URBANA, Ill. - For the past several decades, farmers have been abandoning their plows in favor of a practice known as no-till agriculture. Today, about one-third of U.S. farmers are no longer tilling their fields, and still more are practicing conservation tillage--using equipment that only disturbs the soil to a minimal degree. No-till and, to a lesser degree, conservation tillage maintains or improves soil quality by preserving soil structure and moisture, increasing soil organic matter, and providing habitat for soil microbes.
It's the microbes that matter most.
"Soil microbes are the workhorses of the soil. They break down crop residues and release nitrogen, phosphorus, potassium, and other nutrients back to the soil so they're plant-available. We want a healthy, diverse microbial community so that those processes can happen and improve our soils," says University of Illinois doctoral student Stacy Zuber.
Until now, most studies linking tillage intensity and microbial activity have been done at the scale of individual farms. Most of these studies do find more soil microbes with no-till management, but the magnitude of that result varies a lot from farm to farm. That's because each farm is influenced by different environmental factors, agronomic practices, and soil type. Where no-till is compared with tillage, the type of equipment and tillage depth also differs.
Zuber wanted to cut through the confusion to detect a true "signal" of the effect of tillage on soil microbes. To do that, she compiled and analyzed data from 62 studies from all across the globe.
"When you're doing individual field experiments--even if you have several in one area--you're still focused on the one region," Zuber notes. "Sometimes it's hard to see the big picture because there's so much variability. The meta-analysis allowed us to look at different field studies from around the globe to determine the overall effect. This process lets us see that big picture."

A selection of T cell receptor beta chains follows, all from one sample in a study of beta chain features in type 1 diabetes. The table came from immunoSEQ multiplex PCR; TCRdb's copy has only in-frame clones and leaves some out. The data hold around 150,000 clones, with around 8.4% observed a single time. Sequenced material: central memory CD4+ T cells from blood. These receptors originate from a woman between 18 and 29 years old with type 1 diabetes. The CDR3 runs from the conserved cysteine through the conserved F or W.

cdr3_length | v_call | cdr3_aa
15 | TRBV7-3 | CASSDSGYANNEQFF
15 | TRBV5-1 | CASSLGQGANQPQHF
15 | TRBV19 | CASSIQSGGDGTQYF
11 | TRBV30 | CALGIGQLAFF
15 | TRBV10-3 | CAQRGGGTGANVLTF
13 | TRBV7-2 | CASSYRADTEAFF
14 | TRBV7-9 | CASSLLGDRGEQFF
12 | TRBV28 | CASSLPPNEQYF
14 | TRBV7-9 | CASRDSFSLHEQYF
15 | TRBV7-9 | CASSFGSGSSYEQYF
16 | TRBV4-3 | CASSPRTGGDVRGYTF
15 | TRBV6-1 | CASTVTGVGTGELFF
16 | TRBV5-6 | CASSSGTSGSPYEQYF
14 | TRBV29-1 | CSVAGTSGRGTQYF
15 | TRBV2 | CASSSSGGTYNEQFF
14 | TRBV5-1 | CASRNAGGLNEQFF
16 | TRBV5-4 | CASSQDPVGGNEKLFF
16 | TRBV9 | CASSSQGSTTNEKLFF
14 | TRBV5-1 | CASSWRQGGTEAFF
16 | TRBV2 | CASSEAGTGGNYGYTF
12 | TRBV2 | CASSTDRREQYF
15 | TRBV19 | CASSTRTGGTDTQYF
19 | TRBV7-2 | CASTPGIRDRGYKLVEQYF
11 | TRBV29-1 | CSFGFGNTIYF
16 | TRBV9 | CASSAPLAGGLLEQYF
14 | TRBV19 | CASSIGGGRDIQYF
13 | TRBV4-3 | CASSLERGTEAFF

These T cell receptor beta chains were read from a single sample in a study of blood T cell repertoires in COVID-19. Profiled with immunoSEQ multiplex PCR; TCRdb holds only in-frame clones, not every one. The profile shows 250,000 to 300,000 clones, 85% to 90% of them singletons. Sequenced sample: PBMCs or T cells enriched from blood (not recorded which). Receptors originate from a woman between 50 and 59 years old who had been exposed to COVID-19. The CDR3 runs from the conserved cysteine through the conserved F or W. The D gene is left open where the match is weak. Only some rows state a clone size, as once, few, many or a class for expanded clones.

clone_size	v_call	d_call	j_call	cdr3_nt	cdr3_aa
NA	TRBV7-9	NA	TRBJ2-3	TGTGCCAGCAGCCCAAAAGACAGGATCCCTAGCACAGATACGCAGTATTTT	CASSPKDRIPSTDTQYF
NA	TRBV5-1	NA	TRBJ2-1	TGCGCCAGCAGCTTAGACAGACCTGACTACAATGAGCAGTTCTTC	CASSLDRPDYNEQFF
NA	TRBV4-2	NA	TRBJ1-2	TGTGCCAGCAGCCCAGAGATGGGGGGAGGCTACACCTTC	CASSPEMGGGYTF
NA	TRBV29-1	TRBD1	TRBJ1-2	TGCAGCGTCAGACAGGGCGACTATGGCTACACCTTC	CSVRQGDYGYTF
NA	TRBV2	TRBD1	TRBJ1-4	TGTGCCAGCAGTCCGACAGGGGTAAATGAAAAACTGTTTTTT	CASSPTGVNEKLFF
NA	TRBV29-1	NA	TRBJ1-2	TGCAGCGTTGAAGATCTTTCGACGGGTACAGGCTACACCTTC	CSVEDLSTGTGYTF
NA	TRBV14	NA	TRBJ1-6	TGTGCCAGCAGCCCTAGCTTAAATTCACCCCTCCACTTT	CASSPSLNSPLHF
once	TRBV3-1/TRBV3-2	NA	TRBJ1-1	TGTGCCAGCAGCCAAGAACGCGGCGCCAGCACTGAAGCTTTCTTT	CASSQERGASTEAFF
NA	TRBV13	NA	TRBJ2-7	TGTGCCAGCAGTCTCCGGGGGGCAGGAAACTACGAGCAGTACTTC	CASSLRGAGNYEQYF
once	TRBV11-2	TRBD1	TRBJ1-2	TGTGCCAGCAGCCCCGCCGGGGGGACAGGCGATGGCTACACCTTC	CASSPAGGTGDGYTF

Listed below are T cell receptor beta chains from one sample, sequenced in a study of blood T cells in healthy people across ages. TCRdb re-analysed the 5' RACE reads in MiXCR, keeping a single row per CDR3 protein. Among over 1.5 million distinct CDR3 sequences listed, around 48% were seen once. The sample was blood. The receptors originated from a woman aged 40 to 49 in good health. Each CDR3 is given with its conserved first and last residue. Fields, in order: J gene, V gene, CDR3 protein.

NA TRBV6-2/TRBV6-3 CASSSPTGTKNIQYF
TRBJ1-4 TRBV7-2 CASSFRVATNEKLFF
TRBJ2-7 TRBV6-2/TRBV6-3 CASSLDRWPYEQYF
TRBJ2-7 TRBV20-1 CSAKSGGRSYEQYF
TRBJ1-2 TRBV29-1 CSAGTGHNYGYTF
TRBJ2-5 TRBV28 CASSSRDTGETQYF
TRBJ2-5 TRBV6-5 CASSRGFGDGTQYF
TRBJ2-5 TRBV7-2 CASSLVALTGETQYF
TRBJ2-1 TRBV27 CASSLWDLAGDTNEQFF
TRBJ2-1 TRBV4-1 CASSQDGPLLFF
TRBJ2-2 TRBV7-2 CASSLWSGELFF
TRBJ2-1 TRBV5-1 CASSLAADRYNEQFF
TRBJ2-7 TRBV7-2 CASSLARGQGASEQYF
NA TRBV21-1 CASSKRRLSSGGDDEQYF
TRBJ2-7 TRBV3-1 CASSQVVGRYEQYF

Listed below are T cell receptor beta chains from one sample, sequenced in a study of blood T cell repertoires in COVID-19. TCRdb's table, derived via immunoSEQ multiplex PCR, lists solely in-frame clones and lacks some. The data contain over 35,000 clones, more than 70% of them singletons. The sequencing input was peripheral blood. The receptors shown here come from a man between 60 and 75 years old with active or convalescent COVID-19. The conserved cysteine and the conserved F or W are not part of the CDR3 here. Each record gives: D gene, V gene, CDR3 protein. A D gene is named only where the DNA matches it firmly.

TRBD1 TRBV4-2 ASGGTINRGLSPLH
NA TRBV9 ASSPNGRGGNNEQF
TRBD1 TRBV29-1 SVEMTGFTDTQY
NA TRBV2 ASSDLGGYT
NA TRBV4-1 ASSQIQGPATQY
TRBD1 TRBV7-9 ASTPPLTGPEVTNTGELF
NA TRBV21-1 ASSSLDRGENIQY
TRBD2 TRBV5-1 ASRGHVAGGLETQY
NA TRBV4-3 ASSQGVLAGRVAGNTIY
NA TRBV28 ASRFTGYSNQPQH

Zuber compared measures of microbial biomass and metabolic activity in no-till and tilled systems. For tilled systems, she included categories that accounted for the type of tillage equipment and tillage depth. She also accounted for the nitrogen fertilization rate, mean temperature and precipitation, the presence or absence of cover crops, and other variables.
When the data from all 62 studies were analyzed together, it turned out that microbial biomass and enzymatic activity were greater in no-till than in tilled systems. In tilled systems, the type of tillage equipment mattered. In contrast to other tillage equipment, such as moldboard plows or disc plows, the use of chisel plows was associated with greater microbial biomass. Chisel plows, which theoretically result in minimal soil disturbance, are commonly used as part of a conservation tillage system.
But experimental use of a chisel plow, as represented in the studies Zuber analyzed, may be different from how they are used in the real world.
"Tillage seems simple: you break up the soil or you don't. Things get complicated when you start looking at tillage implements, because there is no clear definition and common use for them. You can have two implements called chisel plows, but they can work the soil completely differently. For example, if they go across the field in one pass, that's not much disturbance. But if they make two or three passes, it's a lot more disruptive," Zuber explains.
The study suggests that since soil microbial biomass and enzymatic activity can stand in as proxies for soil quality, farmers should consider moving toward no-till or conservation tillage systems.
Zuber says, "Helping the soil function better helps your crops grow better, and can also maintain high quality soil for sustainability purposes. In Illinois, we have such great soil; it's our biggest resource. Farmers can help protect it by making sure the microbial community is healthy."
The article, "Meta-analysis approach to assess effect of tillage on microbial biomass and enzyme activities," is published in Soil Biology & Biochemistry. Zuber and co-author Maria Villamil are in the Department of Crop Sciences at U of I. The work was part of a regional collaborative project entitled "Cropping Systems Coordinated Agricultural Project (CSCAP)" and was supported by USDA-NIFA.